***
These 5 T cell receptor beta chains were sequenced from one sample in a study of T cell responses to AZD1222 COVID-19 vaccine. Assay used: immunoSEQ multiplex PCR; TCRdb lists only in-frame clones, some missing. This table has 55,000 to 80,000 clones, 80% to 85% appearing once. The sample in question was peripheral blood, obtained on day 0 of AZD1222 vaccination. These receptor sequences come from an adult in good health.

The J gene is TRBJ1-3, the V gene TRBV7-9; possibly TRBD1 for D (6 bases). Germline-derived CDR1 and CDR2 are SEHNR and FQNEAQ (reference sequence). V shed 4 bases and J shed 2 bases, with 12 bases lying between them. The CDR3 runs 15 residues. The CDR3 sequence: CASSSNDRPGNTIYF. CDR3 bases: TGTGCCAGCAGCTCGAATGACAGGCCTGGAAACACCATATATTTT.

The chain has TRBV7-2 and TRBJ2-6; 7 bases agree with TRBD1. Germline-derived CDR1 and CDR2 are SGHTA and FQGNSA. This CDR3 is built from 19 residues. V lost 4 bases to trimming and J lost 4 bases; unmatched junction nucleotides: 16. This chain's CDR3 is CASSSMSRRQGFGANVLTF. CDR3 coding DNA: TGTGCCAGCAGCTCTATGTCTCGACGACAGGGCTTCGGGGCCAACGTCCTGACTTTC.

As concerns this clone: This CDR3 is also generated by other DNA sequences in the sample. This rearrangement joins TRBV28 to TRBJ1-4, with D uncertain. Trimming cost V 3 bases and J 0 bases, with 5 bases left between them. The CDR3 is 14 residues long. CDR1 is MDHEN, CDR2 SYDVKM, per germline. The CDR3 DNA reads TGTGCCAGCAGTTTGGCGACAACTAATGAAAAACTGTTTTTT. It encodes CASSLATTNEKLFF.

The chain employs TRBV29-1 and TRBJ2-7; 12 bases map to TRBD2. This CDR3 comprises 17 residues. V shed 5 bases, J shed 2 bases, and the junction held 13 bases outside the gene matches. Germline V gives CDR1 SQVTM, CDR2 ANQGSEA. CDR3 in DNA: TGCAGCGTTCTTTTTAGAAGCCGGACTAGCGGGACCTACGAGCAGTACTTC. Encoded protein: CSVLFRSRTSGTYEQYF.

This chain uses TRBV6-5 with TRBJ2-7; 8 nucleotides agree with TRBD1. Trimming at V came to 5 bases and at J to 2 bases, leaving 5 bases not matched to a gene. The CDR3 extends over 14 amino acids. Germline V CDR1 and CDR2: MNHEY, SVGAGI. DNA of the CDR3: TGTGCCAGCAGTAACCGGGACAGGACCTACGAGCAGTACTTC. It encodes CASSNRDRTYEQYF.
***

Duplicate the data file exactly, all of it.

These 5 T cell receptor beta chains were sequenced from one sample in a study of T cell responses to AZD1222 COVID-19 vaccine. Assay used: immunoSEQ multiplex PCR; TCRdb lists only in-frame clones, some missing. This table has 55,000 to 80,000 clones, 80% to 85% appearing once. The sample in question was peripheral blood, obtained on day 0 of AZD1222 vaccination. These receptor sequences come from an adult in good health.

The J gene is TRBJ1-3, the V gene TRBV7-9; possibly TRBD1 for D (6 bases). Germline-derived CDR1 and CDR2 are SEHNR and FQNEAQ (reference sequence). V shed 4 bases and J shed 2 bases, with 12 bases lying between them. The CDR3 runs 15 residues. The CDR3 sequence: CASSSNDRPGNTIYF. CDR3 bases: TGTGCCAGCAGCTCGAATGACAGGCCTGGAAACACCATATATTTT.

The chain has TRBV7-2 and TRBJ2-6; 7 bases agree with TRBD1. Germline-derived CDR1 and CDR2 are SGHTA and FQGNSA. This CDR3 is built from 19 residues. V lost 4 bases to trimming and J lost 4 bases; unmatched junction nucleotides: 16. This chain's CDR3 is CASSSMSRRQGFGANVLTF. CDR3 coding DNA: TGTGCCAGCAGCTCTATGTCTCGACGACAGGGCTTCGGGGCCAACGTCCTGACTTTC.

As concerns this clone: This CDR3 is also generated by other DNA sequences in the sample. This rearrangement joins TRBV28 to TRBJ1-4, with D uncertain. Trimming cost V 3 bases and J 0 bases, with 5 bases left between them. The CDR3 is 14 residues long. CDR1 is MDHEN, CDR2 SYDVKM, per germline. The CDR3 DNA reads TGTGCCAGCAGTTTGGCGACAACTAATGAAAAACTGTTTTTT. It encodes CASSLATTNEKLFF.

The chain employs TRBV29-1 and TRBJ2-7; 12 bases map to TRBD2. This CDR3 comprises 17 residues. V shed 5 bases, J shed 2 bases, and the junction held 13 bases outside the gene matches. Germline V gives CDR1 SQVTM, CDR2 ANQGSEA. CDR3 in DNA: TGCAGCGTTCTTTTTAGAAGCCGGACTAGCGGGACCTACGAGCAGTACTTC. Encoded protein: CSVLFRSRTSGTYEQYF.

This chain uses TRBV6-5 with TRBJ2-7; 8 nucleotides agree with TRBD1. Trimming at V came to 5 bases and at J to 2 bases, leaving 5 bases not matched to a gene. The CDR3 extends over 14 amino acids. Germline V CDR1 and CDR2: MNHEY, SVGAGI. DNA of the CDR3: TGTGCCAGCAGTAACCGGGACAGGACCTACGAGCAGTACTTC. It encodes CASSNRDRTYEQYF.